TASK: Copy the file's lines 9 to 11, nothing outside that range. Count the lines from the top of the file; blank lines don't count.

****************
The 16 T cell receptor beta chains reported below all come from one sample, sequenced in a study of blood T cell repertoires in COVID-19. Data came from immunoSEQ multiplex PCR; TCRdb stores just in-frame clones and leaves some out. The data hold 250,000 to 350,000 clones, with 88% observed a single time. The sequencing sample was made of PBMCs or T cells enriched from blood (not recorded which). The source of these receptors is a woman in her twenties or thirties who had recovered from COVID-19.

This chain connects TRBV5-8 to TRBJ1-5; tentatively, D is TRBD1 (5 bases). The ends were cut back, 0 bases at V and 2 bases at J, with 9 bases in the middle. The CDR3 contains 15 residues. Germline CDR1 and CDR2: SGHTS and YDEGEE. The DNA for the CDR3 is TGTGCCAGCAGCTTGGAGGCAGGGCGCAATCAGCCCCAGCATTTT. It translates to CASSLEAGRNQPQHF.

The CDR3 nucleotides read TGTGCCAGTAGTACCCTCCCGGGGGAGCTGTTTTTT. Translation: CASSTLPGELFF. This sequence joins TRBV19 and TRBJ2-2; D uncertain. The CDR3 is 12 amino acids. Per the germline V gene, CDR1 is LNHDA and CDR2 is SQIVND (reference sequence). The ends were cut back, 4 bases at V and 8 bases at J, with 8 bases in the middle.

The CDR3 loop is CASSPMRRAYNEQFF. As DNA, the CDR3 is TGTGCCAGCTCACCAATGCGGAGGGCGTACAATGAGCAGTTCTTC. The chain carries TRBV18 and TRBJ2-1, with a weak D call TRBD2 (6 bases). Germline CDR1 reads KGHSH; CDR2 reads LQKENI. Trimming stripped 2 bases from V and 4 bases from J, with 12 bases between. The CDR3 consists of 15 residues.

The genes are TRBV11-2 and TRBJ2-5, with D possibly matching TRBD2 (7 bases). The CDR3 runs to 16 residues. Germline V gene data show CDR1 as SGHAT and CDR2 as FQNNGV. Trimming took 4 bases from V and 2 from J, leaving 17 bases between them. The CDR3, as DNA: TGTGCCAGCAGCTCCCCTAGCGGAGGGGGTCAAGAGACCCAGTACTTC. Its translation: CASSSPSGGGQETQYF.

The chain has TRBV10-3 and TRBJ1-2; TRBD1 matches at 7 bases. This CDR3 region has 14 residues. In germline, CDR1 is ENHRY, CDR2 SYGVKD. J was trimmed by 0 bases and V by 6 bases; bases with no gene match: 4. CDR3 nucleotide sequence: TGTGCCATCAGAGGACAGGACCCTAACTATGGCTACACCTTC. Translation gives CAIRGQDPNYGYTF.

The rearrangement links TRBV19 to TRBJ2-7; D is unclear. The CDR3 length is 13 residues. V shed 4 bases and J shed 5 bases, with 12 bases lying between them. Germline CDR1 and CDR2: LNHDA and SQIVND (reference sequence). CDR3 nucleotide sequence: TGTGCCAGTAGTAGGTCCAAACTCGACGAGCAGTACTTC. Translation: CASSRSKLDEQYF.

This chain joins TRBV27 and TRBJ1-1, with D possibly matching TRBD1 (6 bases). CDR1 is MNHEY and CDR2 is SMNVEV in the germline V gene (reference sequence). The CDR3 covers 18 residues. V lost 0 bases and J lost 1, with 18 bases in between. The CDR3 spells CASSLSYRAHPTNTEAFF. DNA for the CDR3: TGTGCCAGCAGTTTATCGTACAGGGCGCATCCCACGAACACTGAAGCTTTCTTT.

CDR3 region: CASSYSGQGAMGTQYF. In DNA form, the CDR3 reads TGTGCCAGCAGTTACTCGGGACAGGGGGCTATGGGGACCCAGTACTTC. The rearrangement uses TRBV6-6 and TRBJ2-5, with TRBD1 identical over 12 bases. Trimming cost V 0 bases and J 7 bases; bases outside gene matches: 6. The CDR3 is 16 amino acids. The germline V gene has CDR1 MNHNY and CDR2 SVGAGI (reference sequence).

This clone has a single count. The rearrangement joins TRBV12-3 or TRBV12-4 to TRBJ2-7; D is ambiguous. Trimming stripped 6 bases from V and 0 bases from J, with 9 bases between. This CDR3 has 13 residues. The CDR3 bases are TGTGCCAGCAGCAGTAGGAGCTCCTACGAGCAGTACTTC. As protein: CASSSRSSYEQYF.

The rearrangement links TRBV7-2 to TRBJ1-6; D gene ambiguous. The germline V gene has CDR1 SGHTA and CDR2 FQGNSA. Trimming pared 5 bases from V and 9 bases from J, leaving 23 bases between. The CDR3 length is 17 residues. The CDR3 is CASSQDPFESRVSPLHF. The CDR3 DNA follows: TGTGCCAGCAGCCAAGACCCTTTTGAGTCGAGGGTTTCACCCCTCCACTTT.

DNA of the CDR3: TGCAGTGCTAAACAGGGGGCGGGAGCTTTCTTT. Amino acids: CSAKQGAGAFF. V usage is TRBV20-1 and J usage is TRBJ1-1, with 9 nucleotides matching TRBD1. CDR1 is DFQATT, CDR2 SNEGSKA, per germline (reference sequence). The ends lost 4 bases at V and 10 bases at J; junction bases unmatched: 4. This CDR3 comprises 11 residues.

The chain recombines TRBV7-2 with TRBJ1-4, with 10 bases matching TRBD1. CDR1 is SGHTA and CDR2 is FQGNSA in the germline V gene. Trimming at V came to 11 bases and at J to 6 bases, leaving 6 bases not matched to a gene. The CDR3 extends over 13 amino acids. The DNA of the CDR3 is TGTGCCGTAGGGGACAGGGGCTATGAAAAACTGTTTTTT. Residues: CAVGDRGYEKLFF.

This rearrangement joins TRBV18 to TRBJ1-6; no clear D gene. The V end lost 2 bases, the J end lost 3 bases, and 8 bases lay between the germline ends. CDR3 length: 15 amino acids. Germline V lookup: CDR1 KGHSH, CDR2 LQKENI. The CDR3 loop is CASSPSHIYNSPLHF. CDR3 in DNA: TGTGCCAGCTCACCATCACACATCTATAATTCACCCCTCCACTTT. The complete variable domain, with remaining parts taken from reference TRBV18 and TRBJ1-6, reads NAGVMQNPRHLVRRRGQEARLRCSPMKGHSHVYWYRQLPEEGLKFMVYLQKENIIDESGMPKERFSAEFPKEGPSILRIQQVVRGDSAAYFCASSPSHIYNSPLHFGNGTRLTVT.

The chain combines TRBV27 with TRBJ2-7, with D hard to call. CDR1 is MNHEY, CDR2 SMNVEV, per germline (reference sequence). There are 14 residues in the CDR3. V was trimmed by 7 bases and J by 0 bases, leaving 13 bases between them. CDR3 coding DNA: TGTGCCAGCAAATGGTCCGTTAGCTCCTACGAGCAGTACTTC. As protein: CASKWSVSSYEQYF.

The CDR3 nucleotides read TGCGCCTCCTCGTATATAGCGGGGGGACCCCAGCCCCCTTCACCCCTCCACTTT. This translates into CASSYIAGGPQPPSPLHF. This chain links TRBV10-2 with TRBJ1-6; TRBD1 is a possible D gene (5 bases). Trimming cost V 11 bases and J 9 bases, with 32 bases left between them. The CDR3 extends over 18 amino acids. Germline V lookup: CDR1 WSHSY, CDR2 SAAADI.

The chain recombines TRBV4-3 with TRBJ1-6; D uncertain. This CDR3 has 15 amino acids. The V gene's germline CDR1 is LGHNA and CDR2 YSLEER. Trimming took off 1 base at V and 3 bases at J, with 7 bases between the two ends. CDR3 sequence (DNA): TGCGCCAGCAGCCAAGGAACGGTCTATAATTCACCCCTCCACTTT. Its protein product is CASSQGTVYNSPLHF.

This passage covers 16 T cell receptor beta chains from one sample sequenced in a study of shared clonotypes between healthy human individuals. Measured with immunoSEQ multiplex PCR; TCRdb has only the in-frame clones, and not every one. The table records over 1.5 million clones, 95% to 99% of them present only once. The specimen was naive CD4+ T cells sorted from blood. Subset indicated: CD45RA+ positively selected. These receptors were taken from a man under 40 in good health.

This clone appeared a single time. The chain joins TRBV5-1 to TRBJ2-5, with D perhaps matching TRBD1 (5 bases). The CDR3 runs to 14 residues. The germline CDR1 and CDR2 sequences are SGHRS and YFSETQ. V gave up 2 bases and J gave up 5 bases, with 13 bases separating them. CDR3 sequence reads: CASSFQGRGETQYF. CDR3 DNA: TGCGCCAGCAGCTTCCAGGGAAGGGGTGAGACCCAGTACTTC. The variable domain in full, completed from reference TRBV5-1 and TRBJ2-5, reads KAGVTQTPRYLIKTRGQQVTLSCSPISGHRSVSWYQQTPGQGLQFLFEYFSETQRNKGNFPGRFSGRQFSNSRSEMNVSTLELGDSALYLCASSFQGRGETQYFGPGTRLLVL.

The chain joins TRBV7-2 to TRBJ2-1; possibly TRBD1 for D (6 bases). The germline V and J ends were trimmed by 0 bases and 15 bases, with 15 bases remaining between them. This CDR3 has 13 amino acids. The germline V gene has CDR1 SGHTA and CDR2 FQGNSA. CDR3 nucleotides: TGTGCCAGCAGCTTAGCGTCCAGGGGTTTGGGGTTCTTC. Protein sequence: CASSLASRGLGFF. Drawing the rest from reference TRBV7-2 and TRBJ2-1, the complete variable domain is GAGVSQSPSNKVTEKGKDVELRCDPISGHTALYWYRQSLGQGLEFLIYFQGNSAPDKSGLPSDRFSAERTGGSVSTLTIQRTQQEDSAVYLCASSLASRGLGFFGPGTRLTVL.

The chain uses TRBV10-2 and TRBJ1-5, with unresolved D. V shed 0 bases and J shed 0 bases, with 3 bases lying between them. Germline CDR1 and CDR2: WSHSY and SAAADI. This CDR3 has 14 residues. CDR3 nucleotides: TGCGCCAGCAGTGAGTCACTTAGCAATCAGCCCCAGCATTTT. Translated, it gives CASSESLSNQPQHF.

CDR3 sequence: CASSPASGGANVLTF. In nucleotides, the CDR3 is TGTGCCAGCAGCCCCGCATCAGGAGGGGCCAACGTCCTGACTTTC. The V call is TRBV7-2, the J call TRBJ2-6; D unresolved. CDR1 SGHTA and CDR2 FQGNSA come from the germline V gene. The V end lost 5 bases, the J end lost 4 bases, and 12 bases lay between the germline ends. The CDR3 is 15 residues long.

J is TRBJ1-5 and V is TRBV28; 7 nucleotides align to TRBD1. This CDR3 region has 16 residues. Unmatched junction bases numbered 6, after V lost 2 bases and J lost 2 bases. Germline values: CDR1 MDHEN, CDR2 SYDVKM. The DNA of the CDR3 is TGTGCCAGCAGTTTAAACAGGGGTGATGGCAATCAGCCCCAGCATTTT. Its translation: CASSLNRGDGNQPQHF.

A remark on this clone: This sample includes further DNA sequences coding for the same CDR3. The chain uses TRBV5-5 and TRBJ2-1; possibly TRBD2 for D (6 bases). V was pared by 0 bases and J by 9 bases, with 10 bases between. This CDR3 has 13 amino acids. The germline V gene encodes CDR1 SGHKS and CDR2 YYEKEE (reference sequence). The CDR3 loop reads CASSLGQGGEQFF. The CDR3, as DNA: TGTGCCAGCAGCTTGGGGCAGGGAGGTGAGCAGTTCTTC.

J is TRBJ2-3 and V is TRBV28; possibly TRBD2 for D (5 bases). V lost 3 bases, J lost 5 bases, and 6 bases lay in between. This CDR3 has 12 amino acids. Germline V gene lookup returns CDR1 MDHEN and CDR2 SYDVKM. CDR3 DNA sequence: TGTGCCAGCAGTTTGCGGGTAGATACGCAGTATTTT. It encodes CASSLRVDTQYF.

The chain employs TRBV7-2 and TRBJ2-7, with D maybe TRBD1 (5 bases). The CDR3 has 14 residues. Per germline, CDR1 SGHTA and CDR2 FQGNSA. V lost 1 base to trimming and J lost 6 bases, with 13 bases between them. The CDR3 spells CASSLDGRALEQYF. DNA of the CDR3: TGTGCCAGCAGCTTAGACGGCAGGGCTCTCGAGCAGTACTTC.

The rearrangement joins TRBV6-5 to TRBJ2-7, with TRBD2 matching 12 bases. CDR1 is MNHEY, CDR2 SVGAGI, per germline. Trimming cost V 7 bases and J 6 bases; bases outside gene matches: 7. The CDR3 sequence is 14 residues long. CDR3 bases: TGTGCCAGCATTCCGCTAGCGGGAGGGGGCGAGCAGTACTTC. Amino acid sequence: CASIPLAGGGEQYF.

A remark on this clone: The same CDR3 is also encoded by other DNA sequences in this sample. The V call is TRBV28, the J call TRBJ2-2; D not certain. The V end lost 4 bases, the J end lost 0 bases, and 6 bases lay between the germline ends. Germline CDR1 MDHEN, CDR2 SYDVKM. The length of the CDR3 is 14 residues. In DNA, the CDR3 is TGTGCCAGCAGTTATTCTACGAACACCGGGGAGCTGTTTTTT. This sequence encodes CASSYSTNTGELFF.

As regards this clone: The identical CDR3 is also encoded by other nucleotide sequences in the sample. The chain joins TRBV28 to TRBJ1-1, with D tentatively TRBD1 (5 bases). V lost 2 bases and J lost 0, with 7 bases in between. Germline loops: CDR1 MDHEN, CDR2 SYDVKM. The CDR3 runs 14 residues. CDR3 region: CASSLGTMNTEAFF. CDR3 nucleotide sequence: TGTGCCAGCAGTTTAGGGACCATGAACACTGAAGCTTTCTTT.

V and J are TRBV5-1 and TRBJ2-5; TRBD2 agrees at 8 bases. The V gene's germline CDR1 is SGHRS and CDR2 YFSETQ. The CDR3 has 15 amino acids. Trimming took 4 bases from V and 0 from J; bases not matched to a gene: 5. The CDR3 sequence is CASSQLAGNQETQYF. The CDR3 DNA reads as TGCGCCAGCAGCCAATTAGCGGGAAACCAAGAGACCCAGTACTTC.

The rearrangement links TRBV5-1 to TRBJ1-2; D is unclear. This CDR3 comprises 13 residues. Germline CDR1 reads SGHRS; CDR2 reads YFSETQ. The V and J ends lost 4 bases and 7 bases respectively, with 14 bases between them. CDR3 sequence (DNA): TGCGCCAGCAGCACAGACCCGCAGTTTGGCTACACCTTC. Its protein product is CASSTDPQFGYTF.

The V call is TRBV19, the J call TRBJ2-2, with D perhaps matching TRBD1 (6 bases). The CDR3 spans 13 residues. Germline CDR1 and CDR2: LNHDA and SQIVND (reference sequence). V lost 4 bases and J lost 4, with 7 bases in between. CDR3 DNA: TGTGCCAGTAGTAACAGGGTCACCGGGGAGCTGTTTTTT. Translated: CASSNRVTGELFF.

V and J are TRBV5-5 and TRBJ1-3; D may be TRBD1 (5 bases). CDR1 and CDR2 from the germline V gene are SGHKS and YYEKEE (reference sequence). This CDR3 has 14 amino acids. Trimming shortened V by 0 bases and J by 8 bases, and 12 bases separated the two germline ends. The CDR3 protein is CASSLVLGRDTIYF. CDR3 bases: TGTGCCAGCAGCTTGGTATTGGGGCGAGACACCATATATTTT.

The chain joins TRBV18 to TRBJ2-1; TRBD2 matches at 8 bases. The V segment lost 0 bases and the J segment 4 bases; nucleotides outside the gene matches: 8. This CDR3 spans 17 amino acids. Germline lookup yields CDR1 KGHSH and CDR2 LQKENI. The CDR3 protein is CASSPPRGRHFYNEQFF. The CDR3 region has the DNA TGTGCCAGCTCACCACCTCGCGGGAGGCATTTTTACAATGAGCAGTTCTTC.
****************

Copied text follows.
CDR3 region: CASSYSGQGAMGTQYF. In DNA form, the CDR3 reads TGTGCCAGCAGTTACTCGGGACAGGGGGCTATGGGGACCCAGTACTTC. The rearrangement uses TRBV6-6 and TRBJ2-5, with TRBD1 identical over 12 bases. Trimming cost V 0 bases and J 7 bases; bases outside gene matches: 6. The CDR3 is 16 amino acids. The germline V gene has CDR1 MNHNY and CDR2 SVGAGI (reference sequence).

This clone has a single count. The rearrangement joins TRBV12-3 or TRBV12-4 to TRBJ2-7; D is ambiguous. Trimming stripped 6 bases from V and 0 bases from J, with 9 bases between. This CDR3 has 13 residues. The CDR3 bases are TGTGCCAGCAGCAGTAGGAGCTCCTACGAGCAGTACTTC. As protein: CASSSRSSYEQYF.

The rearrangement links TRBV7-2 to TRBJ1-6; D gene ambiguous. The germline V gene has CDR1 SGHTA and CDR2 FQGNSA. Trimming pared 5 bases from V and 9 bases from J, leaving 23 bases between. The CDR3 length is 17 residues. The CDR3 is CASSQDPFESRVSPLHF. The CDR3 DNA follows: TGTGCCAGCAGCCAAGACCCTTTTGAGTCGAGGGTTTCACCCCTCCACTTT.